“People like to dance to Stevie Wonder and Amy Winehouse.  It is very danceable music.  Besides, in the back of my mind I wanted to corner the gay wedding market,” laughs Gorman.

“It’s also very accessible music that most people are most familiar with and can sing along to,” adds lead singer Connie Buna.

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Theatre review: It’s Snowing on Saltspring is silly holiday fun

It's Snowing on Saltspring Vaancouver TheatreBill Millerd reaches deep inside his Christmas stocking as the Arts Club Theatre Company presents Nicola Cavendish’s It’s Snowing on Saltspring this holiday season.

Last seen in 1985 on the now closed Arts Club Seymour Street stage, It’s Snowing on Saltspring has thankfully been updated with some current references (guess which Russian president is on Santa’s naughty list this year?) but its basic story remains intact.

Saltspring tells the story of the Bannisters who have given up life in the big city for a quieter existence on the Island after Bill, a dentist, has a breakdown from having worked at a job with one of the highest suicide rates.  With an overdue baby and a lack of direction in his life, Bill relapses to his days of stress shoplifting and starts to get a major case of cold feet about the possibility of parenthood.  In his current funk Bill gobbles down boxes of Viva Puffs, wishes for pizza rather than turkey and proudly unveils one of the oddest crèches this side of South Park.  Ending up on the couch on Christmas Eve after a fight with his wife, it takes an overnight trip to the North Pole for Bill to finally realize the true meaning of the holidays.

With the exception of Andrew McNee, who wonderfully flips between the droll and depressed dentist to the wide-eyed enthusiasm of his inner child, the other actors in Cavendish’s story play double-duty, reminiscent of Dorothy’s encounters on her visit to Oz and where the bulk of the silliness takes place.

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Filmmaking without a net: improvised Afterparty realizes genuine moments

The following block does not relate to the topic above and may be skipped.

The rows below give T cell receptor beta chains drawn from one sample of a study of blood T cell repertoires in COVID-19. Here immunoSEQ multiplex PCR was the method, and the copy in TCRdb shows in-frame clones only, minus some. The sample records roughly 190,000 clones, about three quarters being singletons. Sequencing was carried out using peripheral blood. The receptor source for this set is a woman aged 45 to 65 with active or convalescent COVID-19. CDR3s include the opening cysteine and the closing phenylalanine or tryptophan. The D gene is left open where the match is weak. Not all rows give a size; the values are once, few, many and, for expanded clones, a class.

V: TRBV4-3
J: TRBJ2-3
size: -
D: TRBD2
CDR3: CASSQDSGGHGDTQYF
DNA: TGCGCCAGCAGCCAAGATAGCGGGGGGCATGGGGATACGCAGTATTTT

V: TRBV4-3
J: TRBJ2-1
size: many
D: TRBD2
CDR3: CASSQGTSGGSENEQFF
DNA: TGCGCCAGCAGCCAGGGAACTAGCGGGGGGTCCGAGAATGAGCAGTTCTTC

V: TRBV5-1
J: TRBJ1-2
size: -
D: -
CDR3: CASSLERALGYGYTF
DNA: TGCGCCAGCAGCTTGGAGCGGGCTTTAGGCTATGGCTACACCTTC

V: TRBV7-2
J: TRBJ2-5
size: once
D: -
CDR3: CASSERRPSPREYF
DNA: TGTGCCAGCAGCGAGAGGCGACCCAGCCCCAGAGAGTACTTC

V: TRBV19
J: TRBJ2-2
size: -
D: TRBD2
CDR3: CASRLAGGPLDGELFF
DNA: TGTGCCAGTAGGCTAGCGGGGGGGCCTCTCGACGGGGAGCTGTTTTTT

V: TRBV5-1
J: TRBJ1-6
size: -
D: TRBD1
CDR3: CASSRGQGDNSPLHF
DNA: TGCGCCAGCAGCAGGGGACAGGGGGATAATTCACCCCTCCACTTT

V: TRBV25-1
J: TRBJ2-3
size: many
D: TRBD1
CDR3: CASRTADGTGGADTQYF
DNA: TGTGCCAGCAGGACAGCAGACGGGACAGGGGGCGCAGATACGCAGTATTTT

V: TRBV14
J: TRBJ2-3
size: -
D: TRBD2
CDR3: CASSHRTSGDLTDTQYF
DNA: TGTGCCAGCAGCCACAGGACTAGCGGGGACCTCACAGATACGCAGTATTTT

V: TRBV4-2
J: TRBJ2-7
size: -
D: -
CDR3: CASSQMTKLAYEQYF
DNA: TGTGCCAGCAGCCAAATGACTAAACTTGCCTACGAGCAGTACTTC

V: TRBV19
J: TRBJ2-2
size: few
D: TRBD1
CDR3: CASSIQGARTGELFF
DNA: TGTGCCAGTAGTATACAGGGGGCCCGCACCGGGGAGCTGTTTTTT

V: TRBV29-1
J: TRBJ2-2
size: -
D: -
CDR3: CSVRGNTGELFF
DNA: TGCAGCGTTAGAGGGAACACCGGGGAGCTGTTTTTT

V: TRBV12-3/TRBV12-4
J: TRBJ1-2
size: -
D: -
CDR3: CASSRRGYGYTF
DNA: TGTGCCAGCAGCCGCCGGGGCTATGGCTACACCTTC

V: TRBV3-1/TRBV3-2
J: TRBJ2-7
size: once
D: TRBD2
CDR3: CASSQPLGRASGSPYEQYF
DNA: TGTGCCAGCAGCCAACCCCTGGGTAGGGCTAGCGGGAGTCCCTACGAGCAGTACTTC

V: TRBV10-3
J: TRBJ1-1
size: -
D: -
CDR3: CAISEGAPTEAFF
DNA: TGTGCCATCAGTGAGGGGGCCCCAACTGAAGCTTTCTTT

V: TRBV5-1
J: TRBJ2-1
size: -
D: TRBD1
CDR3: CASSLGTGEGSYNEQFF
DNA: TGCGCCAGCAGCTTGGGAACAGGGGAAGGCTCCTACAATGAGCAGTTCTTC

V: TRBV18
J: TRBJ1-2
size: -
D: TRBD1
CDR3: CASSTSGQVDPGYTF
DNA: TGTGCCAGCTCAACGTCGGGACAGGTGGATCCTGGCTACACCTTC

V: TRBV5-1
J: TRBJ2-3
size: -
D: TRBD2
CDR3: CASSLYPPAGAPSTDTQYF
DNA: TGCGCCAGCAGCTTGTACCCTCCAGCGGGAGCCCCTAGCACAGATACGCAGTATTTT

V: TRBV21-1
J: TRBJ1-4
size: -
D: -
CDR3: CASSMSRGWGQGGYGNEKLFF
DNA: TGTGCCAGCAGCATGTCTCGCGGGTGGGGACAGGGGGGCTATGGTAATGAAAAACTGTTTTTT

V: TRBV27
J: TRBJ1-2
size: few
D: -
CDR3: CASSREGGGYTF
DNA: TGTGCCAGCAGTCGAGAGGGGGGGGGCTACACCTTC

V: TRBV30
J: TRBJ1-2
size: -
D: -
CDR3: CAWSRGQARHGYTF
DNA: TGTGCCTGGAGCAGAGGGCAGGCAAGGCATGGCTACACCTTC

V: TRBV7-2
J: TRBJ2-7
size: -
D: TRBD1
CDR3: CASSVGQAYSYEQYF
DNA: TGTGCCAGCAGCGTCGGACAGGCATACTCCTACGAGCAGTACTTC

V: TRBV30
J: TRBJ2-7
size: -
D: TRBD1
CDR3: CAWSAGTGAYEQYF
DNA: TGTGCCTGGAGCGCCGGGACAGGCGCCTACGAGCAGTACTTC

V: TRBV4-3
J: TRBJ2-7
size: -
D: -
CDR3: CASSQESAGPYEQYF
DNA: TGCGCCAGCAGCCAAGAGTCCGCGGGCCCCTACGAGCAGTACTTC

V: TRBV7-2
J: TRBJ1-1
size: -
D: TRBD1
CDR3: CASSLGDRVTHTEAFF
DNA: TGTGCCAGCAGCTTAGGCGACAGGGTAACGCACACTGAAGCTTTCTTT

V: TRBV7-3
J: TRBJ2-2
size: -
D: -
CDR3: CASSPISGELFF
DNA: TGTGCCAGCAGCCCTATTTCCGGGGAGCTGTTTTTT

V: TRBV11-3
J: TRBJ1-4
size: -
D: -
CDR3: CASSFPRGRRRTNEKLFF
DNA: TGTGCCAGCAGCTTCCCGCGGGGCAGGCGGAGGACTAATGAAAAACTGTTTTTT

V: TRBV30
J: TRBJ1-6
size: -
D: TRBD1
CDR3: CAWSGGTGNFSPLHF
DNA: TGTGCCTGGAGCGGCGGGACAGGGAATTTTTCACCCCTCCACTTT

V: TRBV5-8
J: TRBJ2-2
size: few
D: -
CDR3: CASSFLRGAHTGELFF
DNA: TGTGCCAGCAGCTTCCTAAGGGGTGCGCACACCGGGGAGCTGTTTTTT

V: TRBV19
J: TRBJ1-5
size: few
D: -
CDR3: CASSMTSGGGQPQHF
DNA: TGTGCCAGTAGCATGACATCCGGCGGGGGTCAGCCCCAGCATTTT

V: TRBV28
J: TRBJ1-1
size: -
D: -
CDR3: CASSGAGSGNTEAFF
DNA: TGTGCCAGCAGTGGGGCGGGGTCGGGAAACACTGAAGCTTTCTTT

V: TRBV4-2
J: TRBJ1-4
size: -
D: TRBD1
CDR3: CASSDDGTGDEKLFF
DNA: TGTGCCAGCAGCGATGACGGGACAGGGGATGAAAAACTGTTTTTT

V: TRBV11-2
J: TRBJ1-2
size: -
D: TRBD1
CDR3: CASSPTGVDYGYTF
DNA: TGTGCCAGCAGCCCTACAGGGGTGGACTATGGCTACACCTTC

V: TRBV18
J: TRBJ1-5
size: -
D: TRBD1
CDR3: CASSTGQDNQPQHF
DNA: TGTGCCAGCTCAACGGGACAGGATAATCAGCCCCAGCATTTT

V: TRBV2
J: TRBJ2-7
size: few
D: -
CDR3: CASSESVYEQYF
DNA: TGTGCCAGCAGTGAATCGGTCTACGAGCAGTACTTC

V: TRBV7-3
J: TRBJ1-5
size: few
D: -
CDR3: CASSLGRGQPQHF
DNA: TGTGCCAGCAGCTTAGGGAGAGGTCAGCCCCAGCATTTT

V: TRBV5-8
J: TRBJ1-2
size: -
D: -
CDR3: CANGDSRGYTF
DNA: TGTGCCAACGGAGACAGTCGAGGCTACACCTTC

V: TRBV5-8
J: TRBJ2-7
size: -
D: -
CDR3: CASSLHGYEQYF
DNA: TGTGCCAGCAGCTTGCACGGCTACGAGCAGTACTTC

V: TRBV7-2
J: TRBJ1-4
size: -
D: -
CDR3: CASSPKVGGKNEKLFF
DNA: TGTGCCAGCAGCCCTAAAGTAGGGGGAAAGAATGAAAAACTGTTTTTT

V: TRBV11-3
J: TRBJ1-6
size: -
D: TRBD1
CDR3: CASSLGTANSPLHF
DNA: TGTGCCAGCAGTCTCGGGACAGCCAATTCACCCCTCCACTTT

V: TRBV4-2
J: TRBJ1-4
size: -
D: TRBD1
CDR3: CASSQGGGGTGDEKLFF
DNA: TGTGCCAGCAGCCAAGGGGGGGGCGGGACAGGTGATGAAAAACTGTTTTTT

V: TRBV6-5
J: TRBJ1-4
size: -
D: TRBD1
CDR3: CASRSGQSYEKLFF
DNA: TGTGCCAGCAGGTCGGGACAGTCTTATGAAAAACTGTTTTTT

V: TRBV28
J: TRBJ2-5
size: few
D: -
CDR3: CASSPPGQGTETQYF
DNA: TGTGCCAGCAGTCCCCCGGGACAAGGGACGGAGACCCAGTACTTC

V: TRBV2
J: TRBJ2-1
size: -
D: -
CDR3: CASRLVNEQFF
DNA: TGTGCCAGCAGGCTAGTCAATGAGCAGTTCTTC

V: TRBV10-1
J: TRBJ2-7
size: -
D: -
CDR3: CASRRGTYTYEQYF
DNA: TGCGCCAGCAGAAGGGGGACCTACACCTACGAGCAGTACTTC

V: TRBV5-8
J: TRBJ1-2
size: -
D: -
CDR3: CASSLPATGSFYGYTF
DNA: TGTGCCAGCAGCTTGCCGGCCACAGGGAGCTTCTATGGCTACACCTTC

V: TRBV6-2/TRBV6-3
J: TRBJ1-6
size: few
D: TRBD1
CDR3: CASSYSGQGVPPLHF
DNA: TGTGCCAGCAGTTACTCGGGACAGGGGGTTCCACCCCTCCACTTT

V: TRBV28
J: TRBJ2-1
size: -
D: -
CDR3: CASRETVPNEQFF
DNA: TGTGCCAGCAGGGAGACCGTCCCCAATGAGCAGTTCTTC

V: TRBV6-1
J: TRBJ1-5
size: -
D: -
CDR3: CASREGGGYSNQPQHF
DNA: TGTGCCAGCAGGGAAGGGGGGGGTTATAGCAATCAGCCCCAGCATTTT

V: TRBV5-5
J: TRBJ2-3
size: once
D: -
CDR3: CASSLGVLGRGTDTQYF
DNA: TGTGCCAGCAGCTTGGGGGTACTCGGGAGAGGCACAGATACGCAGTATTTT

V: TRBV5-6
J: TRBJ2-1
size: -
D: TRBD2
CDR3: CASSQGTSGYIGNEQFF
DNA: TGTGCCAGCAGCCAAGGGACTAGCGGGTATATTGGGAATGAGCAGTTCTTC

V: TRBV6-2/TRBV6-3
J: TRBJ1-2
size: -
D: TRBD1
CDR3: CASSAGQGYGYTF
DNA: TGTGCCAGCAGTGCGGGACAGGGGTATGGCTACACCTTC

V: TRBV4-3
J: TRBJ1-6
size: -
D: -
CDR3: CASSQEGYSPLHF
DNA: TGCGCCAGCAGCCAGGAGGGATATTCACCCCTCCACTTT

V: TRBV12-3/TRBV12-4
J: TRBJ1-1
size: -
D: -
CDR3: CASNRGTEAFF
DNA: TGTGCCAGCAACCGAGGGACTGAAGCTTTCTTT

Afterparty Improv VancouverAsk most actors and they will tell you that  improvisation is the equivalent of a high wire act performed without a net.  By not being able to rely on a script, it is the actor’s skills that will ultimately determine whether they make it to the other side.  Up for the challenge, a group of Vancouver 30-somethings have taken on this death-defying metaphor, with Afterplay, an improvised feature-length movie.

Afterparty tells the story of Charlie who, on the night of his brother’s wedding, gathers his old high-school gang for a post-reception party to help him forget about his own marriage.  Over the course of the night Charlie must decide if he gives into his husband’s ultimatum to return home, while the rest of the group discovers that revisiting the past doesn’t always prepare you for the future.

Proving once again that art does indeed imitate life, the story for Afterparty comes partly from gay actor Graham Coffeng’s real-life story, having moved to Vancouver in 2011 after separating from his husband.  Like the character Charlie he plays, Coffeng was housesitting for his brother when he first arrived out west and recognized the empty house as an opportunity to make a movie.

“The film was inspired by some true life events, but a lot of ‘what ifs’ came into play,” says Coffeng.  “I definitely had a strong emotional force to draw on and I was able to draw on my own experiences to create a scenario of why the character of Charlie was coming to the end of his relationship.”

“The house came first,” laughs director Michelle Ouellet.  “We had this fabulous location and this reunion film came from the wonderful house that Graham was staying in.”

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Theatre review: Except In the Unlikely Event of War is complex

Robert Moloney in a scene from Sean Devine’s Except in the Unlikely Event of WarGood theatre can entertain or make you think.  Really good theatre does both.  Sean Devine’s Except in the Unlikely Event of War is really good theatre.

Once again proving himself as a master of political theatre, Vancouver playwright Sean Devine abandons the American politics of his 2011 hit Re:union to take on the politics of fear and, by association, the Harper government in Except in the Unlikely Event of War.

Loosely based on the 1967 bestseller “Report From Iron Mountain” which told of a secret government think tank that concluded war was necessary for governments to stay in power, Devine uses the book, which would later be revealed as a satirical hoax, as a basis to weave his own complex satire.  In a trio of stories, Devine flits between the government think tank, a radio show host who discovers a Chinese submarine has arrived at the shores of the Arctic and a meta-theatrical self-awareness in which the actors rehearse the show itself.